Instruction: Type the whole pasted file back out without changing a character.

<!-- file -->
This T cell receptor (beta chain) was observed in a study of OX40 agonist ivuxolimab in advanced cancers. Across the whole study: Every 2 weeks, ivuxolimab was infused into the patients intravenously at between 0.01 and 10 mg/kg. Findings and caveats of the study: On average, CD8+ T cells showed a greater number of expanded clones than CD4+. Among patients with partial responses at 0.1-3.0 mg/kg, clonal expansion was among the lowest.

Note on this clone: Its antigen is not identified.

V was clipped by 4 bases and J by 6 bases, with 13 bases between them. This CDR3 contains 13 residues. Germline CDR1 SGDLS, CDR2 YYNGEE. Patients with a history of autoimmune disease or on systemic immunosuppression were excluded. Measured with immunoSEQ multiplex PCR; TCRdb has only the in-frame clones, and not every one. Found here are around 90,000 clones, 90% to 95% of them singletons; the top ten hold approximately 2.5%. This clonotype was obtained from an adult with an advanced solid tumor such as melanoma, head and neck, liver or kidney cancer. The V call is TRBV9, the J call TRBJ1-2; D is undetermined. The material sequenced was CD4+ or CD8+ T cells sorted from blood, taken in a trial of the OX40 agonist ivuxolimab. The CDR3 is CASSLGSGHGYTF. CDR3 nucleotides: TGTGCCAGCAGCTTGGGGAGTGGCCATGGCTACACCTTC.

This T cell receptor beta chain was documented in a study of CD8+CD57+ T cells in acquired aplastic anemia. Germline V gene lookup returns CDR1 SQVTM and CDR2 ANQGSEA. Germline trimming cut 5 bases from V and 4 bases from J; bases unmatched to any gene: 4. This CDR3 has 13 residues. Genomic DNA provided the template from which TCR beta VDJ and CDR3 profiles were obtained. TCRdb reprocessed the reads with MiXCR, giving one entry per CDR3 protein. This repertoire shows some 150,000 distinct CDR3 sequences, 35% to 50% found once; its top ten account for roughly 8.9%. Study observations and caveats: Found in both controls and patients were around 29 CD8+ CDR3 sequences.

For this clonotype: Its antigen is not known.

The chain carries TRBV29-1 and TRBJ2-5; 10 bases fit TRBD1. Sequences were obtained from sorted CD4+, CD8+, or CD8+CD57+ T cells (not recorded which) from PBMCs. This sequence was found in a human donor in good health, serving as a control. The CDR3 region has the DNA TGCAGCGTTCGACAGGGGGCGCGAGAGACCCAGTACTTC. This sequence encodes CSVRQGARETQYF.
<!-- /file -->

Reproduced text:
This T cell receptor (beta chain) was observed in a study of OX40 agonist ivuxolimab in advanced cancers. Across the whole study: Every 2 weeks, ivuxolimab was infused into the patients intravenously at between 0.01 and 10 mg/kg. Findings and caveats of the study: On average, CD8+ T cells showed a greater number of expanded clones than CD4+. Among patients with partial responses at 0.1-3.0 mg/kg, clonal expansion was among the lowest.

Note on this clone: Its antigen is not identified.

V was clipped by 4 bases and J by 6 bases, with 13 bases between them. This CDR3 contains 13 residues. Germline CDR1 SGDLS, CDR2 YYNGEE. Patients with a history of autoimmune disease or on systemic immunosuppression were excluded. Measured with immunoSEQ multiplex PCR; TCRdb has only the in-frame clones, and not every one. Found here are around 90,000 clones, 90% to 95% of them singletons; the top ten hold approximately 2.5%. This clonotype was obtained from an adult with an advanced solid tumor such as melanoma, head and neck, liver or kidney cancer. The V call is TRBV9, the J call TRBJ1-2; D is undetermined. The material sequenced was CD4+ or CD8+ T cells sorted from blood, taken in a trial of the OX40 agonist ivuxolimab. The CDR3 is CASSLGSGHGYTF. CDR3 nucleotides: TGTGCCAGCAGCTTGGGGAGTGGCCATGGCTACACCTTC.

This T cell receptor beta chain was documented in a study of CD8+CD57+ T cells in acquired aplastic anemia. Germline V gene lookup returns CDR1 SQVTM and CDR2 ANQGSEA. Germline trimming cut 5 bases from V and 4 bases from J; bases unmatched to any gene: 4. This CDR3 has 13 residues. Genomic DNA provided the template from which TCR beta VDJ and CDR3 profiles were obtained. TCRdb reprocessed the reads with MiXCR, giving one entry per CDR3 protein. This repertoire shows some 150,000 distinct CDR3 sequences, 35% to 50% found once; its top ten account for roughly 8.9%. Study observations and caveats: Found in both controls and patients were around 29 CD8+ CDR3 sequences.

For this clonotype: Its antigen is not known.

The chain carries TRBV29-1 and TRBJ2-5; 10 bases fit TRBD1. Sequences were obtained from sorted CD4+, CD8+, or CD8+CD57+ T cells (not recorded which) from PBMCs. This sequence was found in a human donor in good health, serving as a control. The CDR3 region has the DNA TGCAGCGTTCGACAGGGGGCGCGAGAGACCCAGTACTTC. This sequence encodes CSVRQGARETQYF.